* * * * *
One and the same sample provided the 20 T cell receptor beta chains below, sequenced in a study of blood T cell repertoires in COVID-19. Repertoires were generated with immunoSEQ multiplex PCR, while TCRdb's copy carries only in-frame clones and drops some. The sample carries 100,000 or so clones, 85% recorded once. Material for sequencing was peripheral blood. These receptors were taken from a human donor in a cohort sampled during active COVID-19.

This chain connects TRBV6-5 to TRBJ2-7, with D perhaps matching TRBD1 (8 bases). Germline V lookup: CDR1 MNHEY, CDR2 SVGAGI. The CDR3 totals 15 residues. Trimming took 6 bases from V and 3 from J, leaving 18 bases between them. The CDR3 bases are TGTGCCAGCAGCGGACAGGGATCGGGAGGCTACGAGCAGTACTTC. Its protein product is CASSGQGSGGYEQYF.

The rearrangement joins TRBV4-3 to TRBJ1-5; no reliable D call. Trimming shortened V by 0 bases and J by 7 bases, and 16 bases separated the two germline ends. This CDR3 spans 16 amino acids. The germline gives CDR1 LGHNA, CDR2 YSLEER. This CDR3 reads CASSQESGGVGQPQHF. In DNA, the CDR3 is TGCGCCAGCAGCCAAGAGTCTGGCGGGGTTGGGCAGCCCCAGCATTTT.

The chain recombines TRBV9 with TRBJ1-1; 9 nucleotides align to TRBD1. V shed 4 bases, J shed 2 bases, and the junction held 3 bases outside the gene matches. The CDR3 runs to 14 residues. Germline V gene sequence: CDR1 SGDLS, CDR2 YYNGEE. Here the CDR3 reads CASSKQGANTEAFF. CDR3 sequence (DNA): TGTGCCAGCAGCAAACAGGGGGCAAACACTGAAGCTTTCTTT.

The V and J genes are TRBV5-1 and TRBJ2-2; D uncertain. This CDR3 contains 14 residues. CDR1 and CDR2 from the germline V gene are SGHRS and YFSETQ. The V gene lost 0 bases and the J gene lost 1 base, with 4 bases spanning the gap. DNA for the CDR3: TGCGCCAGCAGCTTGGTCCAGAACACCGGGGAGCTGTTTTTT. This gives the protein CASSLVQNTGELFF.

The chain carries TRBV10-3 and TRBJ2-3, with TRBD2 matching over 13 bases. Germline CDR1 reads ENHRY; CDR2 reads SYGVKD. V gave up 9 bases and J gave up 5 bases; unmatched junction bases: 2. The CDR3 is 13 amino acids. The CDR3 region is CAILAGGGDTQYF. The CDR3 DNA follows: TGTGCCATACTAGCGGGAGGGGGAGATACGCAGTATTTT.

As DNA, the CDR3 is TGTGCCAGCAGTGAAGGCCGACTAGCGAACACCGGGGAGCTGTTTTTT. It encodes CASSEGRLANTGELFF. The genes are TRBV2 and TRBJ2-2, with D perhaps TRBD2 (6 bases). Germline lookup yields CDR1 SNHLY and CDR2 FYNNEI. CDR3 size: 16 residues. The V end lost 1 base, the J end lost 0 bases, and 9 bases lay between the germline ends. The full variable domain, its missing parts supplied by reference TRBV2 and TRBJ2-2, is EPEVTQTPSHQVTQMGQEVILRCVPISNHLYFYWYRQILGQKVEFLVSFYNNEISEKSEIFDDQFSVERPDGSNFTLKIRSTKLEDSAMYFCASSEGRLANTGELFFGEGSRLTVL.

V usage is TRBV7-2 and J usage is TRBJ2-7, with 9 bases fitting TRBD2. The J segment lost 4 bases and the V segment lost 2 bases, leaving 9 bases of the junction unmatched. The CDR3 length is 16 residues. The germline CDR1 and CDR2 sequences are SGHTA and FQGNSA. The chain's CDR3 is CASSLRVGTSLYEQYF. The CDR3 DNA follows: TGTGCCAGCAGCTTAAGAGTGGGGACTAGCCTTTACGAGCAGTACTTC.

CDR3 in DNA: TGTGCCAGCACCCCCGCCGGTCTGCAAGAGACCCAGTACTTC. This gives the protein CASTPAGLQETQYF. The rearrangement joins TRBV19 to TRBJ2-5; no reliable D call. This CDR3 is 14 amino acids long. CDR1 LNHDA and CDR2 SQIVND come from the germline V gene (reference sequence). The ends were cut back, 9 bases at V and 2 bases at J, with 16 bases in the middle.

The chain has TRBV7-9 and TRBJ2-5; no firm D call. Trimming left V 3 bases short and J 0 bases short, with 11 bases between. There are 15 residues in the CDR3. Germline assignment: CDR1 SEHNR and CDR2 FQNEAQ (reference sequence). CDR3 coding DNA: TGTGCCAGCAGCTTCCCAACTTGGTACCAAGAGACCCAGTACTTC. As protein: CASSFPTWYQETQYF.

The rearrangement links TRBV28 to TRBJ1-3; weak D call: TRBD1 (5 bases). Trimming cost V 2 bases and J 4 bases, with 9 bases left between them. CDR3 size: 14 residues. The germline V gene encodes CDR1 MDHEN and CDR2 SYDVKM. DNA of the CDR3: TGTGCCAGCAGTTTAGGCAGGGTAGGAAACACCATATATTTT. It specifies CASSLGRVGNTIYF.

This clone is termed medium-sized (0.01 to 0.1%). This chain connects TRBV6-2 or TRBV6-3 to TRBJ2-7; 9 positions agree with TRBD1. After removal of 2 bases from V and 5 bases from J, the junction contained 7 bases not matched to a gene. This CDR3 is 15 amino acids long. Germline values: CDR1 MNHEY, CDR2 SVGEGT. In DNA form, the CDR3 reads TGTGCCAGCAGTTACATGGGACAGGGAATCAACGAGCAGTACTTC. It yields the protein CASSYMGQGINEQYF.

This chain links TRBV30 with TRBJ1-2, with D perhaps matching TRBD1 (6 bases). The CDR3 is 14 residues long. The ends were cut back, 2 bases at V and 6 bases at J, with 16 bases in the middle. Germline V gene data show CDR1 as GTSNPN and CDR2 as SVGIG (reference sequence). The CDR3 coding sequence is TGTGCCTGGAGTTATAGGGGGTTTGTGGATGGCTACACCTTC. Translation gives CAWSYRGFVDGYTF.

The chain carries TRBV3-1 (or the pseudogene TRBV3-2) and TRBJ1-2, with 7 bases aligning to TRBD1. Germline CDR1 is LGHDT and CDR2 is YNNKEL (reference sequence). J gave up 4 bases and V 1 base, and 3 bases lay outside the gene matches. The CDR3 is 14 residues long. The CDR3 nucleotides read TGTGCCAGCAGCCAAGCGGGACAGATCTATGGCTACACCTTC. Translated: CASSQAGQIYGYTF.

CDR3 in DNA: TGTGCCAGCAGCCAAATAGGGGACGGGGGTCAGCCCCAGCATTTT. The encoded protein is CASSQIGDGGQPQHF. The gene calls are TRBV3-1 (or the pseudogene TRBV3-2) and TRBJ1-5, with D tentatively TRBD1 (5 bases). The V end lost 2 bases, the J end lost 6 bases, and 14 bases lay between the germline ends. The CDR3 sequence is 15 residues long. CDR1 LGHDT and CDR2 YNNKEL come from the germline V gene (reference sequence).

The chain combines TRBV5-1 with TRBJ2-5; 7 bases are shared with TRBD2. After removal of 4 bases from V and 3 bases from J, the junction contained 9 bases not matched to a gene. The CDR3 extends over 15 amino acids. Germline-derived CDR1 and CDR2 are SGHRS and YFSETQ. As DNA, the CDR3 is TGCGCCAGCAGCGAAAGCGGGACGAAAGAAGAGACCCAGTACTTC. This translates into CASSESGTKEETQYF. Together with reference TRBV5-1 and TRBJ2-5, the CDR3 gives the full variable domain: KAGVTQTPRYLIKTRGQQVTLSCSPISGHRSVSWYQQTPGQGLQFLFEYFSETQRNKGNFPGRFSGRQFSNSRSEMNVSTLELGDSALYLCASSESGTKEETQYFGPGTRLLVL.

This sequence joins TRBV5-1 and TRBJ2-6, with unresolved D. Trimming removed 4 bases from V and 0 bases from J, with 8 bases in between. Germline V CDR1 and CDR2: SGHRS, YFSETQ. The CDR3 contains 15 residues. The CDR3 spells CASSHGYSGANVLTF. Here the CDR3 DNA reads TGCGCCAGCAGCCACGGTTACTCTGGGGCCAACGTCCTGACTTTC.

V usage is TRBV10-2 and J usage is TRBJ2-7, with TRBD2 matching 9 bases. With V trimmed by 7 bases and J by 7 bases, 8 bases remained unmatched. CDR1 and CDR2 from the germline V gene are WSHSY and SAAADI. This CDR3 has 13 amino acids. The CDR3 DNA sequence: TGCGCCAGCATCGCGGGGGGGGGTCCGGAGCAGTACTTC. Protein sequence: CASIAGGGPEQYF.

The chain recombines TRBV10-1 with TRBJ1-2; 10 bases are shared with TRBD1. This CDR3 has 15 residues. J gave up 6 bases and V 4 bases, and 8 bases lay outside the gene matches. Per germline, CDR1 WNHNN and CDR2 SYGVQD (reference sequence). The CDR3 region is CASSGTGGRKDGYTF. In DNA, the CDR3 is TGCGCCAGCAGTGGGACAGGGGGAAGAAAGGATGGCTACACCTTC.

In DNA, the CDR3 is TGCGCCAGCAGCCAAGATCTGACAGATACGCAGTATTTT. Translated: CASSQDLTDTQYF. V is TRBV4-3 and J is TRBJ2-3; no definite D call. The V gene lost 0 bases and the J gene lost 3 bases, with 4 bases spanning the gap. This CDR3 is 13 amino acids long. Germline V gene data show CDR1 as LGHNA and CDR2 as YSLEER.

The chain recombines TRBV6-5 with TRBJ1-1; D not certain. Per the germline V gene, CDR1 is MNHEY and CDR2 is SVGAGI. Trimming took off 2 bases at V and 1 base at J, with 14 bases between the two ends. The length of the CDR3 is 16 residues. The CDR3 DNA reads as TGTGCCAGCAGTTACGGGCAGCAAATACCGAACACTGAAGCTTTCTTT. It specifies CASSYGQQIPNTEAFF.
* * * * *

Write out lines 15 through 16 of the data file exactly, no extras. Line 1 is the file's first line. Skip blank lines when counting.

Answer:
CDR3 in DNA: TGTGCCAGCAGCCAAATAGGGGACGGGGGTCAGCCCCAGCATTTT. The encoded protein is CASSQIGDGGQPQHF. The gene calls are TRBV3-1 (or the pseudogene TRBV3-2) and TRBJ1-5, with D tentatively TRBD1 (5 bases). The V end lost 2 bases, the J end lost 6 bases, and 14 bases lay between the germline ends. The CDR3 sequence is 15 residues long. CDR1 LGHDT and CDR2 YNNKEL come from the germline V gene (reference sequence).

The chain combines TRBV5-1 with TRBJ2-5; 7 bases are shared with TRBD2. After removal of 4 bases from V and 3 bases from J, the junction contained 9 bases not matched to a gene. The CDR3 extends over 15 amino acids. Germline-derived CDR1 and CDR2 are SGHRS and YFSETQ. As DNA, the CDR3 is TGCGCCAGCAGCGAAAGCGGGACGAAAGAAGAGACCCAGTACTTC. This translates into CASSESGTKEETQYF. Together with reference TRBV5-1 and TRBJ2-5, the CDR3 gives the full variable domain: KAGVTQTPRYLIKTRGQQVTLSCSPISGHRSVSWYQQTPGQGLQFLFEYFSETQRNKGNFPGRFSGRQFSNSRSEMNVSTLELGDSALYLCASSESGTKEETQYFGPGTRLLVL.